“There were a lot of great moments. I shall most remember a classic one: rounding Cape Horn in very pleasant conditions and in an incredible light… But the most important thing was the pleasure of being with a crew. We really worked well together and got on well. Our skills were fairly complementary. There were several solo sailors in this crew and that made a good mixture. We really worked hard on the boat, for example last night. I may sound a bit tired, but it’s true we didn’t get much rest, as we carried out manoeuvres through the night in squalls, but there was a good atmosphere and we all enjoyed it. At one point during the night, Bernard fell over in the boat. It was quite violent… Will we do it again? If we could set off again as a crew on this boat, we’d willingly do it. We are all very positive about what happened between us.”
Bernard Stamm: “Surfing along at 45 knots”
“If I had to pick one moment, it would be surfing along at 45 knots. I can’t remember when it was exactly, but I think it was in the Indian. The boat is very demanding at between 35 and 40 knots, but when you spend a long time above 40 knots, it’s not something you’re going to forget.”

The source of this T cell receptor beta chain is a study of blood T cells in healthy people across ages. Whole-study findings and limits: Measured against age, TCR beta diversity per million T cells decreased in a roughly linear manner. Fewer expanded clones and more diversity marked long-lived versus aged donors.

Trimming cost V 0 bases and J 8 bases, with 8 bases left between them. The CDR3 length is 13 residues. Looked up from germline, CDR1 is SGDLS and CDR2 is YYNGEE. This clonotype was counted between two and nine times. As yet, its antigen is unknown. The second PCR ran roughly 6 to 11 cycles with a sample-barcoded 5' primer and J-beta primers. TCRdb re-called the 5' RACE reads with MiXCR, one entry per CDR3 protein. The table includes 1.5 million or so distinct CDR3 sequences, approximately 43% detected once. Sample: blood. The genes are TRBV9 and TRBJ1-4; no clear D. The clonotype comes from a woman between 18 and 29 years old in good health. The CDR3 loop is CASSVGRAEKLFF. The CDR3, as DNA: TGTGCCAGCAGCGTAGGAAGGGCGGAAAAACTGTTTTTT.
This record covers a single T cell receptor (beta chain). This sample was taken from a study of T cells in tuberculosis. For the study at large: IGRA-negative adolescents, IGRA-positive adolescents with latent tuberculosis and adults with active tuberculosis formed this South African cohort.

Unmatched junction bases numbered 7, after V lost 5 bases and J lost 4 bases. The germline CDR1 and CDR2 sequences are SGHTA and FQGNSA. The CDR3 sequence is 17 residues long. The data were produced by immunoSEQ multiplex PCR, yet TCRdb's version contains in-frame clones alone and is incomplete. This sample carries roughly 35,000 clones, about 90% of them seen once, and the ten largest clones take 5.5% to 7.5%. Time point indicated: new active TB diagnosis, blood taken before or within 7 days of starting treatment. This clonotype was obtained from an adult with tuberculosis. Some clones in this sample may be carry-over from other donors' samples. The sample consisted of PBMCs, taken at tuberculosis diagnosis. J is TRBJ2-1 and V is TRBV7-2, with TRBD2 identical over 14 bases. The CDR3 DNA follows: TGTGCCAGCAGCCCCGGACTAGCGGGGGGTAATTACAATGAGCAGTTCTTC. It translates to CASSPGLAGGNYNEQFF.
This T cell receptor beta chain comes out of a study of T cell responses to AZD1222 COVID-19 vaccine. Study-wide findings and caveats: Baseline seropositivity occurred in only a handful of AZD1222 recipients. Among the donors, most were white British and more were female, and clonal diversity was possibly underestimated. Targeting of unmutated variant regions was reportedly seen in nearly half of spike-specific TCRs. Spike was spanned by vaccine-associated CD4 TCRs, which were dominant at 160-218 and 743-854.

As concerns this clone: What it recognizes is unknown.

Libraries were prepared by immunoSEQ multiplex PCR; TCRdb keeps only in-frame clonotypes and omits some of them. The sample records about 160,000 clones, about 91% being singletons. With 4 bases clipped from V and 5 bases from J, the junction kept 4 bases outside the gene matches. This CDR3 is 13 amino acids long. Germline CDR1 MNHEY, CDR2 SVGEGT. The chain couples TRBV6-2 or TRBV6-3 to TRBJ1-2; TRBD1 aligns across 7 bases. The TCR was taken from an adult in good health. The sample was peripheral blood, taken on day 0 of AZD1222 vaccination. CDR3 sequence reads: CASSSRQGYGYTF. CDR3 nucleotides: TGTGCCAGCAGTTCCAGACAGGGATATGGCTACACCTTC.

Gwénolé Gahinet: “Diving down in the Indian and the human aspects of the adventure”
“One of my strongest memories is going right down in the Southern Ocean for the first time south of the Kerguelens and Heard Island. We had to go a long way south to get the record in the Indian Ocean. It was a real baptism of fire diving down to almost 60 degrees south with the sea temperature at two degrees. And you just keep going at 35 knots watching out for icebergs… it was demanding and exciting, and the cold was particularly tough. One night, the boat actually froze. The nets and deck were frozen, which is exceptional, when you’re sailing. It was a huge moment! But more generally, what was fantastic in this round the world adventure was the human aspect and the way we all pulled together as a crew. We had some great times and this was a wonderful voyage around the world. We were all quite different and had lots of stories to tell each other. Each time we changed watch, there were lots of anecdotes, we chatted a lot and laughed a lot too! That’s the main thing.”